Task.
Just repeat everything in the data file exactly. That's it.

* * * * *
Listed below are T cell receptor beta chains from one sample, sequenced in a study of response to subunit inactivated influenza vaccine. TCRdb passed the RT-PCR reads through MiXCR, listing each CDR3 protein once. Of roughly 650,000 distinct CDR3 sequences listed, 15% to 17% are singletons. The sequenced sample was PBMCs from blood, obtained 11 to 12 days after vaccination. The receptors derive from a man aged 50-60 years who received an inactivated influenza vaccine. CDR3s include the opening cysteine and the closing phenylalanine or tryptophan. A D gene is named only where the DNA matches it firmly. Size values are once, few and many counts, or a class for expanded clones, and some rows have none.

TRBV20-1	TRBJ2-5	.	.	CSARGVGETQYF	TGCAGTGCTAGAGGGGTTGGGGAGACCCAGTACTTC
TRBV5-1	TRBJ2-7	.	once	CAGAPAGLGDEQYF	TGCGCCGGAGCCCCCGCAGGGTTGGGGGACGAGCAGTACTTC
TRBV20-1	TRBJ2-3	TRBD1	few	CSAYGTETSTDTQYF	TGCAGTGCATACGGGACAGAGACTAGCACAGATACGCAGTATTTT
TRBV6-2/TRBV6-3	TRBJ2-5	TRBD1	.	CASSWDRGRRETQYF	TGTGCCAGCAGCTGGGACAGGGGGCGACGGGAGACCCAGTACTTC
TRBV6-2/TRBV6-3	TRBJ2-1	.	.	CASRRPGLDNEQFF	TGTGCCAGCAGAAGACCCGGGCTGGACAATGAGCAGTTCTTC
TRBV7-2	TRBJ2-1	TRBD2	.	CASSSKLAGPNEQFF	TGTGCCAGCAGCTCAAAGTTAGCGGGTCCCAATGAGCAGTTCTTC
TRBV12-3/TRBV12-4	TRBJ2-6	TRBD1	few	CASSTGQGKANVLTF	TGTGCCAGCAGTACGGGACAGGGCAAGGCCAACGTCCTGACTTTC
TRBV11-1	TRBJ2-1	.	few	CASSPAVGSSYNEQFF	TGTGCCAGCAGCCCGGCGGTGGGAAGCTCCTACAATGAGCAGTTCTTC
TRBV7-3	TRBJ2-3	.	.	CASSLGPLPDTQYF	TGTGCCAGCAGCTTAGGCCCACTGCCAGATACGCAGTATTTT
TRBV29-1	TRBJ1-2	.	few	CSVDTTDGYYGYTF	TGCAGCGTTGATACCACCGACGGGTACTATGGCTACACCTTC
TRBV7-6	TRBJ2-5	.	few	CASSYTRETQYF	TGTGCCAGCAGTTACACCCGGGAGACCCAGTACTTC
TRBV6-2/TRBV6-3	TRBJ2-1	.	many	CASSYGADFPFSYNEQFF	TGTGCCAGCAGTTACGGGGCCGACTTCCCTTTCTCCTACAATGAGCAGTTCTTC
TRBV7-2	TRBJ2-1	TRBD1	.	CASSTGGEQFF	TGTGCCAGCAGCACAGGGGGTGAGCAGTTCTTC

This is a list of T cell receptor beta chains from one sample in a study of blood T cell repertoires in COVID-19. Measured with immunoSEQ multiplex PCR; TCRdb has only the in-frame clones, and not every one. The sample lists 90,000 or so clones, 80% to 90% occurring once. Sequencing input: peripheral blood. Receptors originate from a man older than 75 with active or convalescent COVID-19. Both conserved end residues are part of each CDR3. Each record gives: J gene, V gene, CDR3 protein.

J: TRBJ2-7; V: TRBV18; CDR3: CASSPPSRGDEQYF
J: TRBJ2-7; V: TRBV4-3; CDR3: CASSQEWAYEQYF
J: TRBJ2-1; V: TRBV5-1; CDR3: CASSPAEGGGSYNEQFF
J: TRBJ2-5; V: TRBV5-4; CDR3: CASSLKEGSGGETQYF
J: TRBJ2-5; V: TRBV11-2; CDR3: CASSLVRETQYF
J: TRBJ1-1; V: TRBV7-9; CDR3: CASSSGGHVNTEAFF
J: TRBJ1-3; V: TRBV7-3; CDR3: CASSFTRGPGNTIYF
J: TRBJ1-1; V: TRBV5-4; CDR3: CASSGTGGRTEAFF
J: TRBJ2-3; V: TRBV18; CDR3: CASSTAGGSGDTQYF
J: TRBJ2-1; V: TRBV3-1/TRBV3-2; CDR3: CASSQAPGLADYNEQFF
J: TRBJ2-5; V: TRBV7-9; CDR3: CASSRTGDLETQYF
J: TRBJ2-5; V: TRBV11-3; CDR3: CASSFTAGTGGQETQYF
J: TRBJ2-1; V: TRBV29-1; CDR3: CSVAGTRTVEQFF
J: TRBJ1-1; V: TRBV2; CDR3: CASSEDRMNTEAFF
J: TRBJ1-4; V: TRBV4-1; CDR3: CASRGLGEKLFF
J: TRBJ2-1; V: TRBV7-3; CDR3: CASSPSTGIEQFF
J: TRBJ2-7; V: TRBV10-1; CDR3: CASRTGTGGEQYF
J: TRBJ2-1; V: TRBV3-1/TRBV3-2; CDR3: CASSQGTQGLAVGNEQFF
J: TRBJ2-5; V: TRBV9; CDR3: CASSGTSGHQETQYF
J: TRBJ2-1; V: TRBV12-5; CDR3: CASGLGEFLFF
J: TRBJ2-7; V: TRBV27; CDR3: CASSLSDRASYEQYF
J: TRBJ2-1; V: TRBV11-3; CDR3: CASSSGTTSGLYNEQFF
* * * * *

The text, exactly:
Listed below are T cell receptor beta chains from one sample, sequenced in a study of response to subunit inactivated influenza vaccine. TCRdb passed the RT-PCR reads through MiXCR, listing each CDR3 protein once. Of roughly 650,000 distinct CDR3 sequences listed, 15% to 17% are singletons. The sequenced sample was PBMCs from blood, obtained 11 to 12 days after vaccination. The receptors derive from a man aged 50-60 years who received an inactivated influenza vaccine. CDR3s include the opening cysteine and the closing phenylalanine or tryptophan. A D gene is named only where the DNA matches it firmly. Size values are once, few and many counts, or a class for expanded clones, and some rows have none.

TRBV20-1	TRBJ2-5	.	.	CSARGVGETQYF	TGCAGTGCTAGAGGGGTTGGGGAGACCCAGTACTTC
TRBV5-1	TRBJ2-7	.	once	CAGAPAGLGDEQYF	TGCGCCGGAGCCCCCGCAGGGTTGGGGGACGAGCAGTACTTC
TRBV20-1	TRBJ2-3	TRBD1	few	CSAYGTETSTDTQYF	TGCAGTGCATACGGGACAGAGACTAGCACAGATACGCAGTATTTT
TRBV6-2/TRBV6-3	TRBJ2-5	TRBD1	.	CASSWDRGRRETQYF	TGTGCCAGCAGCTGGGACAGGGGGCGACGGGAGACCCAGTACTTC
TRBV6-2/TRBV6-3	TRBJ2-1	.	.	CASRRPGLDNEQFF	TGTGCCAGCAGAAGACCCGGGCTGGACAATGAGCAGTTCTTC
TRBV7-2	TRBJ2-1	TRBD2	.	CASSSKLAGPNEQFF	TGTGCCAGCAGCTCAAAGTTAGCGGGTCCCAATGAGCAGTTCTTC
TRBV12-3/TRBV12-4	TRBJ2-6	TRBD1	few	CASSTGQGKANVLTF	TGTGCCAGCAGTACGGGACAGGGCAAGGCCAACGTCCTGACTTTC
TRBV11-1	TRBJ2-1	.	few	CASSPAVGSSYNEQFF	TGTGCCAGCAGCCCGGCGGTGGGAAGCTCCTACAATGAGCAGTTCTTC
TRBV7-3	TRBJ2-3	.	.	CASSLGPLPDTQYF	TGTGCCAGCAGCTTAGGCCCACTGCCAGATACGCAGTATTTT
TRBV29-1	TRBJ1-2	.	few	CSVDTTDGYYGYTF	TGCAGCGTTGATACCACCGACGGGTACTATGGCTACACCTTC
TRBV7-6	TRBJ2-5	.	few	CASSYTRETQYF	TGTGCCAGCAGTTACACCCGGGAGACCCAGTACTTC
TRBV6-2/TRBV6-3	TRBJ2-1	.	many	CASSYGADFPFSYNEQFF	TGTGCCAGCAGTTACGGGGCCGACTTCCCTTTCTCCTACAATGAGCAGTTCTTC
TRBV7-2	TRBJ2-1	TRBD1	.	CASSTGGEQFF	TGTGCCAGCAGCACAGGGGGTGAGCAGTTCTTC

This is a list of T cell receptor beta chains from one sample in a study of blood T cell repertoires in COVID-19. Measured with immunoSEQ multiplex PCR; TCRdb has only the in-frame clones, and not every one. The sample lists 90,000 or so clones, 80% to 90% occurring once. Sequencing input: peripheral blood. Receptors originate from a man older than 75 with active or convalescent COVID-19. Both conserved end residues are part of each CDR3. Each record gives: J gene, V gene, CDR3 protein.

J: TRBJ2-7; V: TRBV18; CDR3: CASSPPSRGDEQYF
J: TRBJ2-7; V: TRBV4-3; CDR3: CASSQEWAYEQYF
J: TRBJ2-1; V: TRBV5-1; CDR3: CASSPAEGGGSYNEQFF
J: TRBJ2-5; V: TRBV5-4; CDR3: CASSLKEGSGGETQYF
J: TRBJ2-5; V: TRBV11-2; CDR3: CASSLVRETQYF
J: TRBJ1-1; V: TRBV7-9; CDR3: CASSSGGHVNTEAFF
J: TRBJ1-3; V: TRBV7-3; CDR3: CASSFTRGPGNTIYF
J: TRBJ1-1; V: TRBV5-4; CDR3: CASSGTGGRTEAFF
J: TRBJ2-3; V: TRBV18; CDR3: CASSTAGGSGDTQYF
J: TRBJ2-1; V: TRBV3-1/TRBV3-2; CDR3: CASSQAPGLADYNEQFF
J: TRBJ2-5; V: TRBV7-9; CDR3: CASSRTGDLETQYF
J: TRBJ2-5; V: TRBV11-3; CDR3: CASSFTAGTGGQETQYF
J: TRBJ2-1; V: TRBV29-1; CDR3: CSVAGTRTVEQFF
J: TRBJ1-1; V: TRBV2; CDR3: CASSEDRMNTEAFF
J: TRBJ1-4; V: TRBV4-1; CDR3: CASRGLGEKLFF
J: TRBJ2-1; V: TRBV7-3; CDR3: CASSPSTGIEQFF
J: TRBJ2-7; V: TRBV10-1; CDR3: CASRTGTGGEQYF
J: TRBJ2-1; V: TRBV3-1/TRBV3-2; CDR3: CASSQGTQGLAVGNEQFF
J: TRBJ2-5; V: TRBV9; CDR3: CASSGTSGHQETQYF
J: TRBJ2-1; V: TRBV12-5; CDR3: CASGLGEFLFF
J: TRBJ2-7; V: TRBV27; CDR3: CASSLSDRASYEQYF
J: TRBJ2-1; V: TRBV11-3; CDR3: CASSSGTTSGLYNEQFF